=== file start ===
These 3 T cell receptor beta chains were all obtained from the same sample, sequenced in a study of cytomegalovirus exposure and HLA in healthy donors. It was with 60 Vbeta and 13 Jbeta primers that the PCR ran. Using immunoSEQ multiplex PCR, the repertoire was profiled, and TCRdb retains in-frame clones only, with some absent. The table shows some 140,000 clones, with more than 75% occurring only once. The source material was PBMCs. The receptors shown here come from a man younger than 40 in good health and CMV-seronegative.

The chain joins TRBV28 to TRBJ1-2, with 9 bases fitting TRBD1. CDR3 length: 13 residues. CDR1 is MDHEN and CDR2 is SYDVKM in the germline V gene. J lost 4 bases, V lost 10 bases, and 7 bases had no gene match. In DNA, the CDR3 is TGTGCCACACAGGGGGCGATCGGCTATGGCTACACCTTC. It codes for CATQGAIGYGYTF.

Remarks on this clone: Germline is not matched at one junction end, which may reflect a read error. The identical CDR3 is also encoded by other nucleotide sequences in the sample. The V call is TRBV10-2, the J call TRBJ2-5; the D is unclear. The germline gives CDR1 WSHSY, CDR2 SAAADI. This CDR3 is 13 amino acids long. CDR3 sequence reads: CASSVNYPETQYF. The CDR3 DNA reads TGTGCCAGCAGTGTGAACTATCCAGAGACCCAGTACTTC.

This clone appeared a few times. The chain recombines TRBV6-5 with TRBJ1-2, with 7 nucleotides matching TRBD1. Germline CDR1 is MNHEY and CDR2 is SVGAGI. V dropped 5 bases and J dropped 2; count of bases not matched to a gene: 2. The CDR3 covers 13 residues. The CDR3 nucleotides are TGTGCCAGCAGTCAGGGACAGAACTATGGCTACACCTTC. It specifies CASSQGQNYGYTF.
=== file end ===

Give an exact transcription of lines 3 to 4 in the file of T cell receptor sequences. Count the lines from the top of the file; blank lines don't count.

Remarks on this clone: Germline is not matched at one junction end, which may reflect a read error. The identical CDR3 is also encoded by other nucleotide sequences in the sample. The V call is TRBV10-2, the J call TRBJ2-5; the D is unclear. The germline gives CDR1 WSHSY, CDR2 SAAADI. This CDR3 is 13 amino acids long. CDR3 sequence reads: CASSVNYPETQYF. The CDR3 DNA reads TGTGCCAGCAGTGTGAACTATCCAGAGACCCAGTACTTC.

This clone appeared a few times. The chain recombines TRBV6-5 with TRBJ1-2, with 7 nucleotides matching TRBD1. Germline CDR1 is MNHEY and CDR2 is SVGAGI. V dropped 5 bases and J dropped 2; count of bases not matched to a gene: 2. The CDR3 covers 13 residues. The CDR3 nucleotides are TGTGCCAGCAGTCAGGGACAGAACTATGGCTACACCTTC. It specifies CASSQGQNYGYTF.